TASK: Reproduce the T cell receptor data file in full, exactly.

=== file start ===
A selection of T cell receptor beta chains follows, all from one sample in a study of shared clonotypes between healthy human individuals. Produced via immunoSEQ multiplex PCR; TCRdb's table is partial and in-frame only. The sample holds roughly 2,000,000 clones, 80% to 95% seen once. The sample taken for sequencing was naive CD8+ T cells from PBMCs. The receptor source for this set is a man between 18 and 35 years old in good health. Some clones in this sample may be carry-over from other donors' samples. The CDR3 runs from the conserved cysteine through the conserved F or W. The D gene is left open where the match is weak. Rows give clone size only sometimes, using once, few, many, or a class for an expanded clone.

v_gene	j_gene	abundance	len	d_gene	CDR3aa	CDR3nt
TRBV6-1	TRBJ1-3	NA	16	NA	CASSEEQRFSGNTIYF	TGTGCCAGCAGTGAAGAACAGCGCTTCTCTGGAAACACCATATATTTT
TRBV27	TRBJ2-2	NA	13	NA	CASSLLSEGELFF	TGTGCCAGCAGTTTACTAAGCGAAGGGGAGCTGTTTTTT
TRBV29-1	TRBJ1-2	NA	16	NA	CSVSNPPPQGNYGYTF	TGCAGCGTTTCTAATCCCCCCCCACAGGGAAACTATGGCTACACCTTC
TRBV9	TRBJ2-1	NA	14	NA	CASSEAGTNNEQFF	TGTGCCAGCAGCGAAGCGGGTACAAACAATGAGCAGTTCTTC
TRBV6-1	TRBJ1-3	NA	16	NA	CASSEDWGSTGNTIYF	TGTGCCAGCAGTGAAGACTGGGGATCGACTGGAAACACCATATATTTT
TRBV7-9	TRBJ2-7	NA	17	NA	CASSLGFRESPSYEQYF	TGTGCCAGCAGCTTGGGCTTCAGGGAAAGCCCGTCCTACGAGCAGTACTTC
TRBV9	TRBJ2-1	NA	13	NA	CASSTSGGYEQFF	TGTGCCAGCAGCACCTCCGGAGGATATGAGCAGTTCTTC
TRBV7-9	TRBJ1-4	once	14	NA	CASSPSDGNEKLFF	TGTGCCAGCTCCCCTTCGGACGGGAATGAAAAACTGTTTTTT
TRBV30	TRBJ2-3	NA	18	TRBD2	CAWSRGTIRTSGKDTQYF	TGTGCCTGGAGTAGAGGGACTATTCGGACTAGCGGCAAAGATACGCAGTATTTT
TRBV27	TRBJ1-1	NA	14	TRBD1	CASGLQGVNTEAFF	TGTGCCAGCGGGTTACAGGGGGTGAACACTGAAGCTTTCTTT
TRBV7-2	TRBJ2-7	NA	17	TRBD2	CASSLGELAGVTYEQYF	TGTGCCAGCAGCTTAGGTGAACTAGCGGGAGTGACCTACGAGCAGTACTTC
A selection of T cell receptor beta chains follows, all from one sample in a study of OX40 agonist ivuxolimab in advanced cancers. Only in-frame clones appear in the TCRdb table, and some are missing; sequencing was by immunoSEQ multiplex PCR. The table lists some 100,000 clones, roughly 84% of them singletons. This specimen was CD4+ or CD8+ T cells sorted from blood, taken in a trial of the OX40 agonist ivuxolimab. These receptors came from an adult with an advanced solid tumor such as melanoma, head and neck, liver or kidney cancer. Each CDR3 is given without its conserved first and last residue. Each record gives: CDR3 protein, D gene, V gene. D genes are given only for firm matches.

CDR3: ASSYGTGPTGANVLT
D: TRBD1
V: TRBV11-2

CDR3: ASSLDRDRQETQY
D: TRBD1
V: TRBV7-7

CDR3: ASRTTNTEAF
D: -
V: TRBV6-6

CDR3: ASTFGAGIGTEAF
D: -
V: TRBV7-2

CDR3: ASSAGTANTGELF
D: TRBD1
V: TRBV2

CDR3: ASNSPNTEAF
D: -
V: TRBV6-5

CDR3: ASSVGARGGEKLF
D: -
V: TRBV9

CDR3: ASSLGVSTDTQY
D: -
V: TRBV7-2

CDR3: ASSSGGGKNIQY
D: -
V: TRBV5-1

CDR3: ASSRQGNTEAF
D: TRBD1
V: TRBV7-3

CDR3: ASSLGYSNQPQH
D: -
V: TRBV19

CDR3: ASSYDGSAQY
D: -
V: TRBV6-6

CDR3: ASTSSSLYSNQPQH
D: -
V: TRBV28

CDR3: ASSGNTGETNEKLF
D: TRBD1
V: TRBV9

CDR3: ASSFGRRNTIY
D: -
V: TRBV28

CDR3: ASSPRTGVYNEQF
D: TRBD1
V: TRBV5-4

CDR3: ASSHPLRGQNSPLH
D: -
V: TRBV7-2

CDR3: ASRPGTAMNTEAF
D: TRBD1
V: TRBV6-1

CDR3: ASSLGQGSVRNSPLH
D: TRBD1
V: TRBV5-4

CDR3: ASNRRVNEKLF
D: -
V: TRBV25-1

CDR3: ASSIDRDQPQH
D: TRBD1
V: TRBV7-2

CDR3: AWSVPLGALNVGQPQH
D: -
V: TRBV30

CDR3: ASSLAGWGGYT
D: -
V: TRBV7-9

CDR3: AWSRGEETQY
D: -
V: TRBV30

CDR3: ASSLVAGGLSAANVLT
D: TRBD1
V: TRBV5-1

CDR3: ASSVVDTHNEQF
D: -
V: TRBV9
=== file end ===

A selection of T cell receptor beta chains follows, all from one sample in a study of shared clonotypes between healthy human individuals. Produced via immunoSEQ multiplex PCR; TCRdb's table is partial and in-frame only. The sample holds roughly 2,000,000 clones, 80% to 95% seen once. The sample taken for sequencing was naive CD8+ T cells from PBMCs. The receptor source for this set is a man between 18 and 35 years old in good health. Some clones in this sample may be carry-over from other donors' samples. The CDR3 runs from the conserved cysteine through the conserved F or W. The D gene is left open where the match is weak. Rows give clone size only sometimes, using once, few, many, or a class for an expanded clone.

v_gene	j_gene	abundance	len	d_gene	CDR3aa	CDR3nt
TRBV6-1	TRBJ1-3	NA	16	NA	CASSEEQRFSGNTIYF	TGTGCCAGCAGTGAAGAACAGCGCTTCTCTGGAAACACCATATATTTT
TRBV27	TRBJ2-2	NA	13	NA	CASSLLSEGELFF	TGTGCCAGCAGTTTACTAAGCGAAGGGGAGCTGTTTTTT
TRBV29-1	TRBJ1-2	NA	16	NA	CSVSNPPPQGNYGYTF	TGCAGCGTTTCTAATCCCCCCCCACAGGGAAACTATGGCTACACCTTC
TRBV9	TRBJ2-1	NA	14	NA	CASSEAGTNNEQFF	TGTGCCAGCAGCGAAGCGGGTACAAACAATGAGCAGTTCTTC
TRBV6-1	TRBJ1-3	NA	16	NA	CASSEDWGSTGNTIYF	TGTGCCAGCAGTGAAGACTGGGGATCGACTGGAAACACCATATATTTT
TRBV7-9	TRBJ2-7	NA	17	NA	CASSLGFRESPSYEQYF	TGTGCCAGCAGCTTGGGCTTCAGGGAAAGCCCGTCCTACGAGCAGTACTTC
TRBV9	TRBJ2-1	NA	13	NA	CASSTSGGYEQFF	TGTGCCAGCAGCACCTCCGGAGGATATGAGCAGTTCTTC
TRBV7-9	TRBJ1-4	once	14	NA	CASSPSDGNEKLFF	TGTGCCAGCTCCCCTTCGGACGGGAATGAAAAACTGTTTTTT
TRBV30	TRBJ2-3	NA	18	TRBD2	CAWSRGTIRTSGKDTQYF	TGTGCCTGGAGTAGAGGGACTATTCGGACTAGCGGCAAAGATACGCAGTATTTT
TRBV27	TRBJ1-1	NA	14	TRBD1	CASGLQGVNTEAFF	TGTGCCAGCGGGTTACAGGGGGTGAACACTGAAGCTTTCTTT
TRBV7-2	TRBJ2-7	NA	17	TRBD2	CASSLGELAGVTYEQYF	TGTGCCAGCAGCTTAGGTGAACTAGCGGGAGTGACCTACGAGCAGTACTTC
A selection of T cell receptor beta chains follows, all from one sample in a study of OX40 agonist ivuxolimab in advanced cancers. Only in-frame clones appear in the TCRdb table, and some are missing; sequencing was by immunoSEQ multiplex PCR. The table lists some 100,000 clones, roughly 84% of them singletons. This specimen was CD4+ or CD8+ T cells sorted from blood, taken in a trial of the OX40 agonist ivuxolimab. These receptors came from an adult with an advanced solid tumor such as melanoma, head and neck, liver or kidney cancer. Each CDR3 is given without its conserved first and last residue. Each record gives: CDR3 protein, D gene, V gene. D genes are given only for firm matches.

CDR3: ASSYGTGPTGANVLT
D: TRBD1
V: TRBV11-2

CDR3: ASSLDRDRQETQY
D: TRBD1
V: TRBV7-7

CDR3: ASRTTNTEAF
D: -
V: TRBV6-6

CDR3: ASTFGAGIGTEAF
D: -
V: TRBV7-2

CDR3: ASSAGTANTGELF
D: TRBD1
V: TRBV2

CDR3: ASNSPNTEAF
D: -
V: TRBV6-5

CDR3: ASSVGARGGEKLF
D: -
V: TRBV9

CDR3: ASSLGVSTDTQY
D: -
V: TRBV7-2

CDR3: ASSSGGGKNIQY
D: -
V: TRBV5-1

CDR3: ASSRQGNTEAF
D: TRBD1
V: TRBV7-3

CDR3: ASSLGYSNQPQH
D: -
V: TRBV19

CDR3: ASSYDGSAQY
D: -
V: TRBV6-6

CDR3: ASTSSSLYSNQPQH
D: -
V: TRBV28

CDR3: ASSGNTGETNEKLF
D: TRBD1
V: TRBV9

CDR3: ASSFGRRNTIY
D: -
V: TRBV28

CDR3: ASSPRTGVYNEQF
D: TRBD1
V: TRBV5-4

CDR3: ASSHPLRGQNSPLH
D: -
V: TRBV7-2

CDR3: ASRPGTAMNTEAF
D: TRBD1
V: TRBV6-1

CDR3: ASSLGQGSVRNSPLH
D: TRBD1
V: TRBV5-4

CDR3: ASNRRVNEKLF
D: -
V: TRBV25-1

CDR3: ASSIDRDQPQH
D: TRBD1
V: TRBV7-2

CDR3: AWSVPLGALNVGQPQH
D: -
V: TRBV30

CDR3: ASSLAGWGGYT
D: -
V: TRBV7-9

CDR3: AWSRGEETQY
D: -
V: TRBV30

CDR3: ASSLVAGGLSAANVLT
D: TRBD1
V: TRBV5-1

CDR3: ASSVVDTHNEQF
D: -
V: TRBV9